There are skeptics, however, who do not believe in long-term projections such as the one that was made by the HSBC in 2012. They say that so many unforeseen events and seismic shocks can affect both the domestic and global scenarios of any given economy. The case of South Korea, however, should dispel this doubt. There were many earthshaking events between 1960 and 2021 (among them, the Sept. 11, 2001 terrorist attack against the US, the Arab Spring, numerous regional wars in the Middle East, the oil shocks of the 1970s, etc.). Because South Korean leaders focused on institution building throughout these six decades, it succeeded in taking its place among the First World economies.

In fact, in an ADB Working Paper 571, written by Jong-Wha Lee, the long-term trek of South Korea towards high-income status was very well documented. The paper showed that, despite unforeseeable events that seem to militate against long-term development, the Republic of Korea showed impressive growth over the past half-century. The country attained an average annual GDP growth rate surpassing 7.1%, raising the level of real income per capita GDP in international prices almost 26 times. Average GDP growth rates accelerated to 7.5% in the 1960s, 8.8% in the 1970s, and 9.3% in the 1980s.

The road to development was not without serious obstacles. In the East Asian Financial Crisis of 1997 to 1998, South Korea suffered a 7% decline in its GDP due to the huge, sudden reversal of short-term capital flows triggered by international investor panic. Structural problems underlying the economy, including under-supervised financial systems and an overleveraged corporate sector, also led to the accumulation of vulnerabilities that set the stage for the crisis, applying the shock to the economy. This financial crisis slowed down growth in the first decade of the New Millennium to an annual 4.1%. Then, exactly a decade later, in 2008 to 2009, South Korea suffered another shock. The global financial meltdown, which resulted from the US subprime mortgage crisis, adversely affected the economy of South Korea through spillovers from global trade and financial markets. The country’s GDP growth rate slowed down to 0.3% in 2009.

These crises illustrate the fact that long-term projections for an economy can still be valid, despite unforeseen shocks and crises as long as a country has strong institutions. It can also be pointed out that South Korea had to overcome serious political shocks. President Park Chung Hee was assassinated after nearly 20 years of rule; Chun Doo-hwan was sentenced to life imprisonment for his role in the Gwangju Massacre; and Roh Tae-woo was jailed on the same count as Chun; Lee Myung-bak was sentenced to 15 years for embezzling $22 billion; Park Geun-hye was sentenced for 25 years for various charges of corruption.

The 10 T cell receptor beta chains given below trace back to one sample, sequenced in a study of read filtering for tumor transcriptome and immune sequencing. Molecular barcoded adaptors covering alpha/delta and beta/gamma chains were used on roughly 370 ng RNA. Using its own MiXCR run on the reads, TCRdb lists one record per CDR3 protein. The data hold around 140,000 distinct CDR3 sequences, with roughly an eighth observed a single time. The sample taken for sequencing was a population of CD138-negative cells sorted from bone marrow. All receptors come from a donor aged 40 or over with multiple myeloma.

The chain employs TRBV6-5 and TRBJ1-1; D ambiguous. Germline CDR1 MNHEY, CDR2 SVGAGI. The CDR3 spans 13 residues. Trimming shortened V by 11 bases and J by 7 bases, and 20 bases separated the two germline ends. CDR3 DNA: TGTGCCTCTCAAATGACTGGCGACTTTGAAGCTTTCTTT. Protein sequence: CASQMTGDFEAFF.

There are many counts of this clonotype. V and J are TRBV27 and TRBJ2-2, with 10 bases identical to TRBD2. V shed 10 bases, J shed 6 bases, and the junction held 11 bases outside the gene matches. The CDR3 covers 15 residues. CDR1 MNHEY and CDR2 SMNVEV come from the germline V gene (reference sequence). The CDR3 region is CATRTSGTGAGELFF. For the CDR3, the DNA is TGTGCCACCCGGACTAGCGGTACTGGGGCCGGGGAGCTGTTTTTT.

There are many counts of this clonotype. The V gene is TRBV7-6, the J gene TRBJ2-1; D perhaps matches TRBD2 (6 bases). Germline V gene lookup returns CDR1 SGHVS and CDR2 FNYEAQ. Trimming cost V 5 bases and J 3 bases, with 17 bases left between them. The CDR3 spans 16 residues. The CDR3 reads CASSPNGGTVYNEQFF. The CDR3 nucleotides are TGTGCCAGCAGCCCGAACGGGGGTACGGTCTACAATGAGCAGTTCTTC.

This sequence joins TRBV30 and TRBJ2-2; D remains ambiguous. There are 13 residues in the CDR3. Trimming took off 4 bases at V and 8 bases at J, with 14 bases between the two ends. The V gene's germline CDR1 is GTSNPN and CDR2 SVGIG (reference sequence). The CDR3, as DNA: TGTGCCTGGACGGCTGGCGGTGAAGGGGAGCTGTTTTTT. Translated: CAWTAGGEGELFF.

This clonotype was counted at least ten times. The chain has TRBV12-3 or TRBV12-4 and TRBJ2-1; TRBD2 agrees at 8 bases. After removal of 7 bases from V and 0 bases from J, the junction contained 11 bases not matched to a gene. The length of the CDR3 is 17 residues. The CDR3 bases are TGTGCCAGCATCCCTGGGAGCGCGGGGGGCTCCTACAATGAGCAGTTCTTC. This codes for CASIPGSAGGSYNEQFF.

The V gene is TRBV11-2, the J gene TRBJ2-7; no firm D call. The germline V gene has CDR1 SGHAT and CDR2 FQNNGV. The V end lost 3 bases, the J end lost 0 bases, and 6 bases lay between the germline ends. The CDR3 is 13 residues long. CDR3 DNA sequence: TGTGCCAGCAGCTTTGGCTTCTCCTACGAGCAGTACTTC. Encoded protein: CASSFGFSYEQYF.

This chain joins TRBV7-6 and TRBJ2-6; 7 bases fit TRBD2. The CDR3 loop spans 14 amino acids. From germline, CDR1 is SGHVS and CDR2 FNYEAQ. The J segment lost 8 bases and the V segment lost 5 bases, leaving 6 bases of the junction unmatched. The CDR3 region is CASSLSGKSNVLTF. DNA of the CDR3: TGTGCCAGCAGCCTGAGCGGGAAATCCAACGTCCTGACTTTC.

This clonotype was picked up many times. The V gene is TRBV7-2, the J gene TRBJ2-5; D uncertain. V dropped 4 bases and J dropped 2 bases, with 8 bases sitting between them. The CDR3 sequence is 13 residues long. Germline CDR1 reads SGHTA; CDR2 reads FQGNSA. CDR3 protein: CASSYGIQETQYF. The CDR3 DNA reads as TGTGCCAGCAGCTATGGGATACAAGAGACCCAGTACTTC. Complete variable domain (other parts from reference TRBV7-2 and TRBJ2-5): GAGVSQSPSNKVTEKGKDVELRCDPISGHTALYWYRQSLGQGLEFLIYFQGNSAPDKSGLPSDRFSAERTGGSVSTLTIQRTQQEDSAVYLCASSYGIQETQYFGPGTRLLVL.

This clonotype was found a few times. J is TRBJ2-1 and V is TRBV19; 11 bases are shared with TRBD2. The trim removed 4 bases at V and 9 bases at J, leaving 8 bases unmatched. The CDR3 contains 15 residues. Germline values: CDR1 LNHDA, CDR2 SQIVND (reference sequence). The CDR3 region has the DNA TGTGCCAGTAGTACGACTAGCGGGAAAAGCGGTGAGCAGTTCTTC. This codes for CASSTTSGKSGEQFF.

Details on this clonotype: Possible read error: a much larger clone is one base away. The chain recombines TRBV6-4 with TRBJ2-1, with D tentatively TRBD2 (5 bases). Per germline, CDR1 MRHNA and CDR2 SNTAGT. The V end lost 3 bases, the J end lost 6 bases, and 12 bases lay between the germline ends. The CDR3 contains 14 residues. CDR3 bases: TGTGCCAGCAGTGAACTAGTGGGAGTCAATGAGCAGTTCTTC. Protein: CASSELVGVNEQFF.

As long as a country can count on strong fundamentals based on sound market-oriented institutions, an educated population, a minimum of good governance practices, and long-term political stability, its economy can transition from a low-income status to at least an upper-middle income one, if not fully an advanced economy.

In the case of South Korea, the economy avoided falling into the Middle Income trap by implementing the following strategic moves over the last 50 or so years. Its first major step was to focus on improving its rural infrastructures and agricultural productivity, especially through the Saemaul Undung movement. It emphasized export-oriented, labor-intensive industrialization at the start of its industrialization strategy. The highest priority was given to investment in quality education and scientific research. It capitalized on its demographic dividend while it lasted. Its leaders were able to minimize crony capitalism by choosing the entrepreneurs on which to lavish state subsidies and assistance on the basis of actual business acumen and proven success rather than on personal ties. The whole society capitalized on the strong patriotism and work ethics of its citizens, which characteristics also accounted for a high domestic savings rate during the crucial stage of its development process.

To be continued.


Bernardo M. Villegas has a Ph.D. in Economics from Harvard, is Professor Emeritus at the University of Asia and the Pacific, and a Visiting Professor at the IESE Business School in Barcelona, Spain. He was a member of the 1986 Constitutional Commission.